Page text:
Assume you’ll catch customers on their worst day. That mentality is what puts your CX strategy at its best.
Ada Interact Attendees on What’s Next in CX
On September 14th, we held our first ever Ada Interact live conference in Chicago. With thought leaders from brands spanning industries and the globe in attendance, we were excited to ask what they think is next in the CX evolution. This week’s podcast is all about what we learned and how we can prepare. Let’s dive right in.
Customer experience is still critical
Fact: The experience a customer has with your brand is equally, if not more important than the product or service you’re selling. In fact, a recent NewVoiceMedia report found that 67% of customers have become “serial switchers” who are willing to switch brands after a poor customer experience. Along the same lines, Zendesk found that 50% of customers will change brands after one bad experience while 80% will leave after two.
To counter this trend, brands are looking for ways to treat every customer like a VIP. But what does that actually mean? We asked Ada Interact attendees, expecting to get a wide range of answers. However, it turns out that they all share a similar view: it’s about giving every customer the same high-quality experience. That means direct access to support, fast resolution, and empathy for the situation.
But who's in charge of CX?
So, if every CX leader wants a VIP experience for every customer, the bigger question becomes: who in the company is responsible for delivering that? Back in the day, marketing was primarily responsible for CX because they were in charge of the first touchpoint, typically an ad of some type. But that’s no longer the case.
Randy Beeridge, Head of Community Operations at Dott, agrees: “All teams internally are responsible for delivering brand interactions.” But she adds, “Typically, as the ones interfacing with customers the most, customer success or customer support teams take the most responsibility."
Host Perri Chaikof explains, “The customer care team has a much bigger stake in the customer experience. As the ones having literal conversations and interacting with customers every day, they’re seen as brand ambassadors.”
The changing role of customer care has also changed the conversation around service and support. Christian Barrera, Chief Customer Officer at Lang AI, says, “When we used to talk about CX, it was very front-end focused — it was about marketing to them and getting them into a relationship.” But now companies are playing the long game. With so many brands providing repetitive service experiences, maintaining quality is essential to driving ongoing customer loyalty. As a result, service and support play a much bigger role in the overall customer relationship.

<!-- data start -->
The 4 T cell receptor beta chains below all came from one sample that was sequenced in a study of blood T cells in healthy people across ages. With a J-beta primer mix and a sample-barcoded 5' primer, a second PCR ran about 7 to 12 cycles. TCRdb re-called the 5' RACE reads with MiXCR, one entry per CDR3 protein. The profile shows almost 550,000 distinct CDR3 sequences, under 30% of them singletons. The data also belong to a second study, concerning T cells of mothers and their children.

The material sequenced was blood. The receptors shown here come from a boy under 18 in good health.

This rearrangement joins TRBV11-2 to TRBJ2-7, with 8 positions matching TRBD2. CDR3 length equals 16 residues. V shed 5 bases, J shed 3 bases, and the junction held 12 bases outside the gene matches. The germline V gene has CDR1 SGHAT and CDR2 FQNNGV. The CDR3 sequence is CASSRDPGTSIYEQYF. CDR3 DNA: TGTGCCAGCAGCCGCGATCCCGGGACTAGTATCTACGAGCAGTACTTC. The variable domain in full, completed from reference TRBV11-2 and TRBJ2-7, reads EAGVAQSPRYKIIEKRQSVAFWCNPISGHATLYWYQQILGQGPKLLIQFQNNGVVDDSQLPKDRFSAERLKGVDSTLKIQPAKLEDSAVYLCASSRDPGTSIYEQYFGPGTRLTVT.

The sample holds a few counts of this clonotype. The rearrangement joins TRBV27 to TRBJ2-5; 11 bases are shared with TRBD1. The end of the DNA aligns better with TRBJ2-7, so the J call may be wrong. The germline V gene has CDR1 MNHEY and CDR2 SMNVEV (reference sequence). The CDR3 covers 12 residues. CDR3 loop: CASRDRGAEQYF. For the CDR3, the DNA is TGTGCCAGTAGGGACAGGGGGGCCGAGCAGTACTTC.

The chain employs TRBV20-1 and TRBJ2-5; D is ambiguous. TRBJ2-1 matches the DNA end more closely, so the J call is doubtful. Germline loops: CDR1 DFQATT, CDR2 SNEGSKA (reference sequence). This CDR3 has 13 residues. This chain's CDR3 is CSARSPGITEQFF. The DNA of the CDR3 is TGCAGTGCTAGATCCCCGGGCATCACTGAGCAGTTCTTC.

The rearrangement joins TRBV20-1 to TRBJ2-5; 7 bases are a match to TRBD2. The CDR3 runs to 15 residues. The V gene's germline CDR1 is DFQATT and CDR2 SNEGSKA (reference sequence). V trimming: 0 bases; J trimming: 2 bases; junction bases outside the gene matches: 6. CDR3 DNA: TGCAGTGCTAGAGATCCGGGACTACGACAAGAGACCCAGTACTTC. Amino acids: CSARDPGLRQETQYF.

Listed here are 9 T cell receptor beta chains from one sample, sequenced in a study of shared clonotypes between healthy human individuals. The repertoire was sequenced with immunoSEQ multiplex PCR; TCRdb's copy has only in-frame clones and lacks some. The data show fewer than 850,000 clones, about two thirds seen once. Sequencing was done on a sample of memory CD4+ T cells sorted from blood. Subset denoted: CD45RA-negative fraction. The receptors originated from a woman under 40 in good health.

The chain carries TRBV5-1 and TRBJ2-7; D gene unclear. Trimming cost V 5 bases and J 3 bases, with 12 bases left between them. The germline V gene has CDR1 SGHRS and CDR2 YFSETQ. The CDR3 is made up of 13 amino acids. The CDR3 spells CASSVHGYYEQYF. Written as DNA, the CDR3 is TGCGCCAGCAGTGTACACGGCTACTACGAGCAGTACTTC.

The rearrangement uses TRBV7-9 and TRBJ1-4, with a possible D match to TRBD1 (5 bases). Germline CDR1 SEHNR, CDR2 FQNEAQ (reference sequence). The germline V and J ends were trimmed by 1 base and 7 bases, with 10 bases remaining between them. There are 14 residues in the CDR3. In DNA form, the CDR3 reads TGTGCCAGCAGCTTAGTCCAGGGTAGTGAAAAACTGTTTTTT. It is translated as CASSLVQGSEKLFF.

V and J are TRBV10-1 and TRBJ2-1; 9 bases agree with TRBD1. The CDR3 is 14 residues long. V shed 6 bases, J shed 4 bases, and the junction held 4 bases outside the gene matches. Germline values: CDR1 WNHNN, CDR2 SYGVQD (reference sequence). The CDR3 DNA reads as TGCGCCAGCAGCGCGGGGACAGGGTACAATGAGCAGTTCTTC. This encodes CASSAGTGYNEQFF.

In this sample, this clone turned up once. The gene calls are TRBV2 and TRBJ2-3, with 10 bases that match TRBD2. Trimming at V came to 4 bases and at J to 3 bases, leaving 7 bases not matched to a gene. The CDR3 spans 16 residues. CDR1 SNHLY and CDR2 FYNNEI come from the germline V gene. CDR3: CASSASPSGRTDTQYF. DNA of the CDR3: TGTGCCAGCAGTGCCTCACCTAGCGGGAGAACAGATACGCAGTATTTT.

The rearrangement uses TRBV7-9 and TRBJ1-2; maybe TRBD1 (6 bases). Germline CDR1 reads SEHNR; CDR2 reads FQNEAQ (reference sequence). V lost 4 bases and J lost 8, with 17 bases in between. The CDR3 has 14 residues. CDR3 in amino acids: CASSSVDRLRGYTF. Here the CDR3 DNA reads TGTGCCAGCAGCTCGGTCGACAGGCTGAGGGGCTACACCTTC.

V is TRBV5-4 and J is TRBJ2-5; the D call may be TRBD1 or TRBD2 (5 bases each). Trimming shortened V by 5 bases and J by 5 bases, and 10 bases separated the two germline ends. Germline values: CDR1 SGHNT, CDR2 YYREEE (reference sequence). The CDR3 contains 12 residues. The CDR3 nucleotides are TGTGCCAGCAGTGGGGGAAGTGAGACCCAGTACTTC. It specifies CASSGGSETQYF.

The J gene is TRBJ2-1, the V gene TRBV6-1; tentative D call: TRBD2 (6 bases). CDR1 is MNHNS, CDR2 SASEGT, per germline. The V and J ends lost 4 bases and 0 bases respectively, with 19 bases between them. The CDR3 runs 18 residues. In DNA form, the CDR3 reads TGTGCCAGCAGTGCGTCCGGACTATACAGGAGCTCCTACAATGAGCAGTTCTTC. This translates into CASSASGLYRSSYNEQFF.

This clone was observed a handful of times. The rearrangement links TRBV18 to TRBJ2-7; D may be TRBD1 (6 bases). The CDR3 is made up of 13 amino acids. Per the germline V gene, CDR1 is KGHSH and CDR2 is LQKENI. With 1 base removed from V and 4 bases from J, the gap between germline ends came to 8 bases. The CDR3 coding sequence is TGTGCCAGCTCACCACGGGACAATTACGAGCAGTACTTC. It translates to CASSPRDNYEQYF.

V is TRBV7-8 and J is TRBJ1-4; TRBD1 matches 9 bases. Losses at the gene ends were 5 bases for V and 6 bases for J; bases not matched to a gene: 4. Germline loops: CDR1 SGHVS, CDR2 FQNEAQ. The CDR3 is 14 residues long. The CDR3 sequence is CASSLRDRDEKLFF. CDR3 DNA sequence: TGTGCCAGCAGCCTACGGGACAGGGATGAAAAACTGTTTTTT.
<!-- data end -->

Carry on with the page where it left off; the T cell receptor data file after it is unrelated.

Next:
The new problem: keeping CX consistent
As is often the case, change brings new challenges. With so many teams involved in CX, there are a lot of cooks in the kitchen. This can lead to inconsistencies that get in the way of a brand’s ability to meet their promise to make every experience exceptional.
Perri explains, “An inconsistent brand experience is very jarring to the customer. If I’m not getting the same message from a brand across my entire journey with them, I get frustrated and lose trust.” Alex DiNardo suggests that the key to creating consistency on the customer side is creating consistency on the back end. Investing the time to de-silo teams and messages will help brands earn customer loyalty by repeatedly hitting the mark.
Get the full story
Watch this week’s episode on YouTube or listen on your favorite podcast platform to hear more from CX leaders on the floor at Ada Interact (we even talk about what we can learn from Blockbuster Video — yup, you read that right), including these key takeaways:
- Customer journey and customer experience are not the same thing
- With CX responsibility being shared, teams must be aligned
- Brand experiences are ultimately what you’re selling, so lean in
Lynn’s career has spanned across different kinds of content, from copywriting, to journalism, to marketing, and even mystery puzzle games. She brings facets from all these disciplines into her work at Ada. Outside of that, Lynn loves playing games, hiking, and reading about trees.